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IP address

The IP address is a 32-bitaddress consisting of an address part for the network identifier (net-id) and the user part for the host identifier

(host-id). The first bits define the network class. The network part can be between 7 bits and 21 bits long, depending on the network class, and is used for the network identifier (netid). The user part is used for the host identifier and can be between 8 bits and 24 bits long. Originally, the IP address consisted of 8 bits for


addressand 24 bits for the subscriber address. As a result, only 256 networks could be addressed. Therefore, RFC 791 divided the addressing space into three and later into five different classes, which are designated by the letters A, B, C, D, and E. Classes A, B and C are distinguished by the different lengths of the network and user identification fields, while class D is reserved for IP multicast. In addition, the addressing specifications for the various classes differ from one another. IP addresses are written in dotted decimal notation, which is converted into domain names in the DNS system

IP address classes

IP address classes

ClassA address: Address class A is suitable for users who have few networks and many computers. It is characterized by the most significant bit (MSB), which is a "0". This means that the addresses are in the range from to The network indicator (net-id) is encoded by 8 bits (with prefix

) or 7 bits, which results in 128 different networks. The number of possible IP addresses within a network results from the 24 bits, which corresponds to 16,777,216. For this reason, these addresses are only assigned to particularly large usersClass B address: Address class B is interesting for users with a medium distribution of networks and computers. Class B addresses are identified by the two-bit combination "10". The address range extends from to The network ID is 16 or 14 bits long, which corresponds to a theoretical network number of 16,384 networks. The number of possible nodes

within a network is 65,534 with 16 bitsClass C address: Address class C is suitable for companies with many networks and few computers. It is identified by the prefix 110. Addresses of this class lie in the range from to The 24 or 21 bit network identification theoretically enables the unique identification of 2,097,152 different networks with 256 nodes each. This class is especially interesting for small companies. Addresses of this category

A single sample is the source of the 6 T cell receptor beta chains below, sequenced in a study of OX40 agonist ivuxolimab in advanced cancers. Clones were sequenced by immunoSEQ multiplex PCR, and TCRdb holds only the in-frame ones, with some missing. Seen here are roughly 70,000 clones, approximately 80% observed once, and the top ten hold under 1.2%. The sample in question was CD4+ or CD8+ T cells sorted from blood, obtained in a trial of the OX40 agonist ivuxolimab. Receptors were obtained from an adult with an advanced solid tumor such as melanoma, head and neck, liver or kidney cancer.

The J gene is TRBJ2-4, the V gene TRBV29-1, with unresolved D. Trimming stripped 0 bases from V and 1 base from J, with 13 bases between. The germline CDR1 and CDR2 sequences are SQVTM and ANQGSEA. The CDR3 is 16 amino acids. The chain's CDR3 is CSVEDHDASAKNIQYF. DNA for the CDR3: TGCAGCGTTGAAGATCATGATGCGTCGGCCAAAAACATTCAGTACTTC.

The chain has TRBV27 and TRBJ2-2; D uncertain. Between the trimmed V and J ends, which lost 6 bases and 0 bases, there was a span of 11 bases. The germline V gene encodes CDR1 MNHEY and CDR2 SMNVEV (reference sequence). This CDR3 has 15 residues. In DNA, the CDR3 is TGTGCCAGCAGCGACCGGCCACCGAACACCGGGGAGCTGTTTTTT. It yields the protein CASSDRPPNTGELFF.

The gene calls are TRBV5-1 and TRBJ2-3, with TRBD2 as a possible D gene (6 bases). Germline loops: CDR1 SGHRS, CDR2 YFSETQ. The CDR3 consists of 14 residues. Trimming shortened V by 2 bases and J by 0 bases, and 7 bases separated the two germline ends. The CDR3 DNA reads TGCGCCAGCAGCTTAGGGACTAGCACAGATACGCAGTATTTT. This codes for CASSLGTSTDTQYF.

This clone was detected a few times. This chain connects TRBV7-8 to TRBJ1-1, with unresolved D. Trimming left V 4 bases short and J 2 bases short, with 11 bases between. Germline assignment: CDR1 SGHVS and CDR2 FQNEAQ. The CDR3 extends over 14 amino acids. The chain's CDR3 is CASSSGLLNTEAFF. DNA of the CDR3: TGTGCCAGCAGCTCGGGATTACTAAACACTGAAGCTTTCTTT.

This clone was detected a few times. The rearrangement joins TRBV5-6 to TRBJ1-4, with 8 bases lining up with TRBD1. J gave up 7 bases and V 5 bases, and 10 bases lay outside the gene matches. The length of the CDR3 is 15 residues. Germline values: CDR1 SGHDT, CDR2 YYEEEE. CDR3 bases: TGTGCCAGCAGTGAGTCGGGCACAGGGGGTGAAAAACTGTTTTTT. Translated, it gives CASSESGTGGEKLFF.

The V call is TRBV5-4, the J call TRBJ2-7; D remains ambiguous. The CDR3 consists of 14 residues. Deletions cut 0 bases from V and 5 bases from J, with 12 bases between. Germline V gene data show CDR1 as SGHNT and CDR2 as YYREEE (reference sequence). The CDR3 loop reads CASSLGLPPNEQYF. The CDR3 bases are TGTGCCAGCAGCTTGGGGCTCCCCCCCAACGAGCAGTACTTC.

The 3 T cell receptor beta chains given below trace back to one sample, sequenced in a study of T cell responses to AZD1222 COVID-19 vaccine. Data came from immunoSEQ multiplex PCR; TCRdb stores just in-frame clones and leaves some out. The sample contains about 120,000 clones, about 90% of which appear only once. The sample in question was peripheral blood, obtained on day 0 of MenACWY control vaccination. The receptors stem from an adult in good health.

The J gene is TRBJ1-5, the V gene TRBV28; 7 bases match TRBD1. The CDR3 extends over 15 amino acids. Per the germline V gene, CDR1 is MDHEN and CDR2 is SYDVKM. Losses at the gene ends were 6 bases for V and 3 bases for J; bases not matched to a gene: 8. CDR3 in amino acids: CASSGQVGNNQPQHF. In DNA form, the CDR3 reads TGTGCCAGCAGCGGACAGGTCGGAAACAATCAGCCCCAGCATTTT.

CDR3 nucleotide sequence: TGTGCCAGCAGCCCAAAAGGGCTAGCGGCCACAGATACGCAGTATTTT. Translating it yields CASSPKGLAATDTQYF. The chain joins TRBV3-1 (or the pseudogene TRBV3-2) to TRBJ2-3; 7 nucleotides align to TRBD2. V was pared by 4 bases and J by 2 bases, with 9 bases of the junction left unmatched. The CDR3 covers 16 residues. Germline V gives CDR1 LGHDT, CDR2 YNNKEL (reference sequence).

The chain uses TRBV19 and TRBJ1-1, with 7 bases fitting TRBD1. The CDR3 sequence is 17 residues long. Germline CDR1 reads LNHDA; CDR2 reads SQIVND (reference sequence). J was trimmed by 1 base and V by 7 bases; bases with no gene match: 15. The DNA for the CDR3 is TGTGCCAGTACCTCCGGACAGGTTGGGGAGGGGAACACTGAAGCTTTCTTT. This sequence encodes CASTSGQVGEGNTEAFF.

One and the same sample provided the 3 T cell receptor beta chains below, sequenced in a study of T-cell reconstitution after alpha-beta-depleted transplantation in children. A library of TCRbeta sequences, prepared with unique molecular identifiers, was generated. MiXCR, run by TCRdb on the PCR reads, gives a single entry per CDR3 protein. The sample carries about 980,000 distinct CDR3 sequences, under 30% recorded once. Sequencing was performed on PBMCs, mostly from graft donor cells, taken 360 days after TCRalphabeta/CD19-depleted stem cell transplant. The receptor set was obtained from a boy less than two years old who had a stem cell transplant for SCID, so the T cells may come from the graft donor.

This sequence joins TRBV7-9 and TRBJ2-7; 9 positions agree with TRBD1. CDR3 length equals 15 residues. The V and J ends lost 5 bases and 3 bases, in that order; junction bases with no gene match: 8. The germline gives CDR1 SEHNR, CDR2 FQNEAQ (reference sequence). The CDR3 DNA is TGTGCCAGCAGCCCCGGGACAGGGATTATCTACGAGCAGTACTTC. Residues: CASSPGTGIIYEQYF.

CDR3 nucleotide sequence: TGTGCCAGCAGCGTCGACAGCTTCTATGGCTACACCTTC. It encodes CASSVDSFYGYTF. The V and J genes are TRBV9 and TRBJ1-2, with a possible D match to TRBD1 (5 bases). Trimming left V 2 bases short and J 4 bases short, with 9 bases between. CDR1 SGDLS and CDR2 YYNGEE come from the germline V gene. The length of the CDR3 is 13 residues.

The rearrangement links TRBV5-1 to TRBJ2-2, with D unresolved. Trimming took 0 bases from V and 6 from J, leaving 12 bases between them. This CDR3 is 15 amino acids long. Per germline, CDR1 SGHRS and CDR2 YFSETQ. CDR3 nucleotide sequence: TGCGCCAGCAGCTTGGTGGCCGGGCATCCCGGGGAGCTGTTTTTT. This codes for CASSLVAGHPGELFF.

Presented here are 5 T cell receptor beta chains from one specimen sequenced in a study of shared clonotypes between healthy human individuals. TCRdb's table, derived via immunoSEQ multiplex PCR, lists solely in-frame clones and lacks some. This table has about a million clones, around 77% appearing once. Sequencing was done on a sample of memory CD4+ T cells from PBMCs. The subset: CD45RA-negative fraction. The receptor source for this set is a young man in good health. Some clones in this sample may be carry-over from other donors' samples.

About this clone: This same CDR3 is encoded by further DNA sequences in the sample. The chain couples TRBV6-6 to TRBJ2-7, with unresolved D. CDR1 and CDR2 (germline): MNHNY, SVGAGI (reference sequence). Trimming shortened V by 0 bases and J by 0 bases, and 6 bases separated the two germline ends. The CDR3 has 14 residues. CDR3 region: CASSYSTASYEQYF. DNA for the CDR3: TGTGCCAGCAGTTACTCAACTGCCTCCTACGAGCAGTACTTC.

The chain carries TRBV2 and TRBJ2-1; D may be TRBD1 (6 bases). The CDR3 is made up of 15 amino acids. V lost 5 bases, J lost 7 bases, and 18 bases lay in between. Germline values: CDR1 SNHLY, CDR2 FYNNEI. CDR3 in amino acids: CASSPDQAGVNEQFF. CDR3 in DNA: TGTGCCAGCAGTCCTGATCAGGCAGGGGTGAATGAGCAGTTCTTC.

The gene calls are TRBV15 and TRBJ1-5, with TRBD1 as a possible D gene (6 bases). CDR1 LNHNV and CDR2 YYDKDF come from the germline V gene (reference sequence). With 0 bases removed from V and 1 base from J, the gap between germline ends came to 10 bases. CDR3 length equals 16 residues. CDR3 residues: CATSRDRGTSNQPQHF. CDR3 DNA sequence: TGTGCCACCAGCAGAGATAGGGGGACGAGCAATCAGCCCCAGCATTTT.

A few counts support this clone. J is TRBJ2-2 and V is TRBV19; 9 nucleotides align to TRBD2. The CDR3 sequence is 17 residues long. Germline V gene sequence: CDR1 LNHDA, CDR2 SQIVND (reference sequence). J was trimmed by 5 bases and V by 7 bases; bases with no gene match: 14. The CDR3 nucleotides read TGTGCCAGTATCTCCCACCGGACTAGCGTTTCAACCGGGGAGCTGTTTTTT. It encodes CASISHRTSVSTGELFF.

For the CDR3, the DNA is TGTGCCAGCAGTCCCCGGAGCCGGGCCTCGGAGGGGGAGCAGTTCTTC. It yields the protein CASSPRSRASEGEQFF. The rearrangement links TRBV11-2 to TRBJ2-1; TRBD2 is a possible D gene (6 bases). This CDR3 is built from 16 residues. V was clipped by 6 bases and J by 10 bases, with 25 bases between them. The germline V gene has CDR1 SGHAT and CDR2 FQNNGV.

are no longer assigned due to address scarcityClass D address: The identification

for IP addresses of class D is the bit combination 1110. The address range goes from to Due to the 28 bit long identifier for the multicast groups, the formation of up to 268,435,456 groups is possibleClass E address: Class E identifier is the presented bit combination 11110 in the five highest order

bits. Class E addresses are reserved addresses for future applications. The address range is from to Internet address identifies a computer on the network. Computers with multiple physical ports

have multiple addresses. An address with the number 0 identifies a network. Addresses in which every bit is set to "1" are reserved for broadcast messages

IP addresses in decimal notation

Changing the location of a computer has a disadvantage with this scheme, since the computer's Internet address changes from one network to another. The notation of Internet addresses is generally such that each byte is represented as a decimal number and is separated from the neighboring byte by a period (e.g. Each network connected to the Internet

is thus assigned a specific network identifier (net-id); the associated user identifiers can be assigned by the local network operator itself.

IP addresses for private networks

IP addresses for private networks

The decimal notation shown here, in which the individual address blocks are separated by dots, is called Dotted Decimal Notation. Since these numeric Internet addresses are not informative with regard to the location and are also difficult to remember, it has been agreed to use hierarchical alphanumeric Internet names for the address representation. These addresses then look as follows: "" or "". The Internet names are directly related to the Internet address. The conversion from one to the other and vice versa can be done via host tables or via worldwide valid DNS servers. Theaddress structures are described in RFCs 1597, 1814 and 1918, with RFC 1918 specifying the address ranges reserved by IANA

for private networks.Since the classic IP addressing system was relatively static and many millions of addresses were given away in the given addressing options, the IP classes were replaced by Classless Interdomain Routing (CIDR) as early as 1993. This method is used in IPv4 addressing and IPv6 addressing

. IP addresses that are assigned when devices are configured and do not change are called static IP addresses. Dynamic IP addresses, on the other hand, are those that are assigned dynamically using Dynamic Host Configuration Protocol (DHCP).

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Englisch: IP address
Updated at: 10.09.2015
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